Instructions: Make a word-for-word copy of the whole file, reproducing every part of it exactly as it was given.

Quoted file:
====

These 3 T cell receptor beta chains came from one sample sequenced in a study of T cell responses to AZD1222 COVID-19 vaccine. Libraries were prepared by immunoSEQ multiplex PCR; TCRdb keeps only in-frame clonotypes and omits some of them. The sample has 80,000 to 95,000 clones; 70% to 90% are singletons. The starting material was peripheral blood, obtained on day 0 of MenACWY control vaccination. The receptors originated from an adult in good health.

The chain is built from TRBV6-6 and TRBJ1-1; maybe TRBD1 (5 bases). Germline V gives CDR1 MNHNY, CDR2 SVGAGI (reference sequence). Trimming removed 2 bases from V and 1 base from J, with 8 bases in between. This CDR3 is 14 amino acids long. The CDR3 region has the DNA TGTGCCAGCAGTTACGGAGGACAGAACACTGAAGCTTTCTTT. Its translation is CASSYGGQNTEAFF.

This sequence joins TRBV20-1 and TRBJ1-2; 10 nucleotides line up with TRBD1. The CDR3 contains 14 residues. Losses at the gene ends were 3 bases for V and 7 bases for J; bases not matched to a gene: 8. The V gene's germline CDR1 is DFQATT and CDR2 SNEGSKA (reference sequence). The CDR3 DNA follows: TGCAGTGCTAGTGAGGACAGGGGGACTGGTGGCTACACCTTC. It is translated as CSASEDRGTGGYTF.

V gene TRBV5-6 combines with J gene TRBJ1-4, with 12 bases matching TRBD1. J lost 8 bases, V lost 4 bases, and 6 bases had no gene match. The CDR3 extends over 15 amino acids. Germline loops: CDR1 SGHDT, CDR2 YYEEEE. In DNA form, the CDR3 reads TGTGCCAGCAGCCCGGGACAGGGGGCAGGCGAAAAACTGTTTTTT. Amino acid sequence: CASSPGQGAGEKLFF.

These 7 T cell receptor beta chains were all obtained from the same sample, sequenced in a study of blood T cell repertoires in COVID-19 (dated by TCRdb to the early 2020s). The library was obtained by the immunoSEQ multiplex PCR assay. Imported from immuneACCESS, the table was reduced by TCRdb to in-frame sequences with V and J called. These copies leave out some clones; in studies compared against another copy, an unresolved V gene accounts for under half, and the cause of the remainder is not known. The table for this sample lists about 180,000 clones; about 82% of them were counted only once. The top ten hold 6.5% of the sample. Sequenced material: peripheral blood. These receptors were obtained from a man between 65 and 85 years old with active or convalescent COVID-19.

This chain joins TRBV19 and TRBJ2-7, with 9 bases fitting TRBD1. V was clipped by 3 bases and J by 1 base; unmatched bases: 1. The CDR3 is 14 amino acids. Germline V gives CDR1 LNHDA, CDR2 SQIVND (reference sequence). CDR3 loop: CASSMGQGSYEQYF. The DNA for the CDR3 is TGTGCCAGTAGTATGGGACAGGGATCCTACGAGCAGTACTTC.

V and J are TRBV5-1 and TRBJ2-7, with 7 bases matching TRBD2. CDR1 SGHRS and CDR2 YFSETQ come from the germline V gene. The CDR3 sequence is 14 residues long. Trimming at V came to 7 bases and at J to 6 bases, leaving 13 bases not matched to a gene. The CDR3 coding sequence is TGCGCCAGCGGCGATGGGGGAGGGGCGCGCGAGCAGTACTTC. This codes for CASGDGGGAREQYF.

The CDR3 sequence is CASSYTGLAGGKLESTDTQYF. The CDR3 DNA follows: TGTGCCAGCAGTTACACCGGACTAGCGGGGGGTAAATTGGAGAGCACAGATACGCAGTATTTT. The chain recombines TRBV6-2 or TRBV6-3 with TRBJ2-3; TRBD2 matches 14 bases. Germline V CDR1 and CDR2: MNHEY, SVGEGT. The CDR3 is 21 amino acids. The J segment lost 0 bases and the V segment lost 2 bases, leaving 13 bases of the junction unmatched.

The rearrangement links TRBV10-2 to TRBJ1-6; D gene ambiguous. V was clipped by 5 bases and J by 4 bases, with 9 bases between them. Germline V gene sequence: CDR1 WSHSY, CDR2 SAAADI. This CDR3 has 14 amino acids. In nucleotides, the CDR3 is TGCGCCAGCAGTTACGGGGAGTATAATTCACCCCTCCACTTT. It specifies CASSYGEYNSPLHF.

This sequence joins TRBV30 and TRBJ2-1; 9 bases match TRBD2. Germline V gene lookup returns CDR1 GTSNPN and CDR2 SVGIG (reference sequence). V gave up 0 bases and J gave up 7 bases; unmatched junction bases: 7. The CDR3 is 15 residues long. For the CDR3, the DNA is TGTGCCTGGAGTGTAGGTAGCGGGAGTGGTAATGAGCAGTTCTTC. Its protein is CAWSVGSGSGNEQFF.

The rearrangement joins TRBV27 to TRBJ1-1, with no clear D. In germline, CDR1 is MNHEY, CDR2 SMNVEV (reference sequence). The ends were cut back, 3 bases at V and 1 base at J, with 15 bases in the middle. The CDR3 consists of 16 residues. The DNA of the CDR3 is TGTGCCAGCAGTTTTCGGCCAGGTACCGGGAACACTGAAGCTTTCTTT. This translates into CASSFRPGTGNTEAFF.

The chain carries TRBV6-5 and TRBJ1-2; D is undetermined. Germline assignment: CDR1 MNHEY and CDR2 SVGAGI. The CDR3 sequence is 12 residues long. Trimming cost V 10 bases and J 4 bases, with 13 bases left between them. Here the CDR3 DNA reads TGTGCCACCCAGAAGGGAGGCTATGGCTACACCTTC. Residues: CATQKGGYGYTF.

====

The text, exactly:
These 3 T cell receptor beta chains came from one sample sequenced in a study of T cell responses to AZD1222 COVID-19 vaccine. Libraries were prepared by immunoSEQ multiplex PCR; TCRdb keeps only in-frame clonotypes and omits some of them. The sample has 80,000 to 95,000 clones; 70% to 90% are singletons. The starting material was peripheral blood, obtained on day 0 of MenACWY control vaccination. The receptors originated from an adult in good health.

The chain is built from TRBV6-6 and TRBJ1-1; maybe TRBD1 (5 bases). Germline V gives CDR1 MNHNY, CDR2 SVGAGI (reference sequence). Trimming removed 2 bases from V and 1 base from J, with 8 bases in between. This CDR3 is 14 amino acids long. The CDR3 region has the DNA TGTGCCAGCAGTTACGGAGGACAGAACACTGAAGCTTTCTTT. Its translation is CASSYGGQNTEAFF.

This sequence joins TRBV20-1 and TRBJ1-2; 10 nucleotides line up with TRBD1. The CDR3 contains 14 residues. Losses at the gene ends were 3 bases for V and 7 bases for J; bases not matched to a gene: 8. The V gene's germline CDR1 is DFQATT and CDR2 SNEGSKA (reference sequence). The CDR3 DNA follows: TGCAGTGCTAGTGAGGACAGGGGGACTGGTGGCTACACCTTC. It is translated as CSASEDRGTGGYTF.

V gene TRBV5-6 combines with J gene TRBJ1-4, with 12 bases matching TRBD1. J lost 8 bases, V lost 4 bases, and 6 bases had no gene match. The CDR3 extends over 15 amino acids. Germline loops: CDR1 SGHDT, CDR2 YYEEEE. In DNA form, the CDR3 reads TGTGCCAGCAGCCCGGGACAGGGGGCAGGCGAAAAACTGTTTTTT. Amino acid sequence: CASSPGQGAGEKLFF.

These 7 T cell receptor beta chains were all obtained from the same sample, sequenced in a study of blood T cell repertoires in COVID-19 (dated by TCRdb to the early 2020s). The library was obtained by the immunoSEQ multiplex PCR assay. Imported from immuneACCESS, the table was reduced by TCRdb to in-frame sequences with V and J called. These copies leave out some clones; in studies compared against another copy, an unresolved V gene accounts for under half, and the cause of the remainder is not known. The table for this sample lists about 180,000 clones; about 82% of them were counted only once. The top ten hold 6.5% of the sample. Sequenced material: peripheral blood. These receptors were obtained from a man between 65 and 85 years old with active or convalescent COVID-19.

This chain joins TRBV19 and TRBJ2-7, with 9 bases fitting TRBD1. V was clipped by 3 bases and J by 1 base; unmatched bases: 1. The CDR3 is 14 amino acids. Germline V gives CDR1 LNHDA, CDR2 SQIVND (reference sequence). CDR3 loop: CASSMGQGSYEQYF. The DNA for the CDR3 is TGTGCCAGTAGTATGGGACAGGGATCCTACGAGCAGTACTTC.

V and J are TRBV5-1 and TRBJ2-7, with 7 bases matching TRBD2. CDR1 SGHRS and CDR2 YFSETQ come from the germline V gene. The CDR3 sequence is 14 residues long. Trimming at V came to 7 bases and at J to 6 bases, leaving 13 bases not matched to a gene. The CDR3 coding sequence is TGCGCCAGCGGCGATGGGGGAGGGGCGCGCGAGCAGTACTTC. This codes for CASGDGGGAREQYF.

The CDR3 sequence is CASSYTGLAGGKLESTDTQYF. The CDR3 DNA follows: TGTGCCAGCAGTTACACCGGACTAGCGGGGGGTAAATTGGAGAGCACAGATACGCAGTATTTT. The chain recombines TRBV6-2 or TRBV6-3 with TRBJ2-3; TRBD2 matches 14 bases. Germline V CDR1 and CDR2: MNHEY, SVGEGT. The CDR3 is 21 amino acids. The J segment lost 0 bases and the V segment lost 2 bases, leaving 13 bases of the junction unmatched.

The rearrangement links TRBV10-2 to TRBJ1-6; D gene ambiguous. V was clipped by 5 bases and J by 4 bases, with 9 bases between them. Germline V gene sequence: CDR1 WSHSY, CDR2 SAAADI. This CDR3 has 14 amino acids. In nucleotides, the CDR3 is TGCGCCAGCAGTTACGGGGAGTATAATTCACCCCTCCACTTT. It specifies CASSYGEYNSPLHF.

This sequence joins TRBV30 and TRBJ2-1; 9 bases match TRBD2. Germline V gene lookup returns CDR1 GTSNPN and CDR2 SVGIG (reference sequence). V gave up 0 bases and J gave up 7 bases; unmatched junction bases: 7. The CDR3 is 15 residues long. For the CDR3, the DNA is TGTGCCTGGAGTGTAGGTAGCGGGAGTGGTAATGAGCAGTTCTTC. Its protein is CAWSVGSGSGNEQFF.

The rearrangement joins TRBV27 to TRBJ1-1, with no clear D. In germline, CDR1 is MNHEY, CDR2 SMNVEV (reference sequence). The ends were cut back, 3 bases at V and 1 base at J, with 15 bases in the middle. The CDR3 consists of 16 residues. The DNA of the CDR3 is TGTGCCAGCAGTTTTCGGCCAGGTACCGGGAACACTGAAGCTTTCTTT. This translates into CASSFRPGTGNTEAFF.

The chain carries TRBV6-5 and TRBJ1-2; D is undetermined. Germline assignment: CDR1 MNHEY and CDR2 SVGAGI. The CDR3 sequence is 12 residues long. Trimming cost V 10 bases and J 4 bases, with 13 bases left between them. Here the CDR3 DNA reads TGTGCCACCCAGAAGGGAGGCTATGGCTACACCTTC. Residues: CATQKGGYGYTF.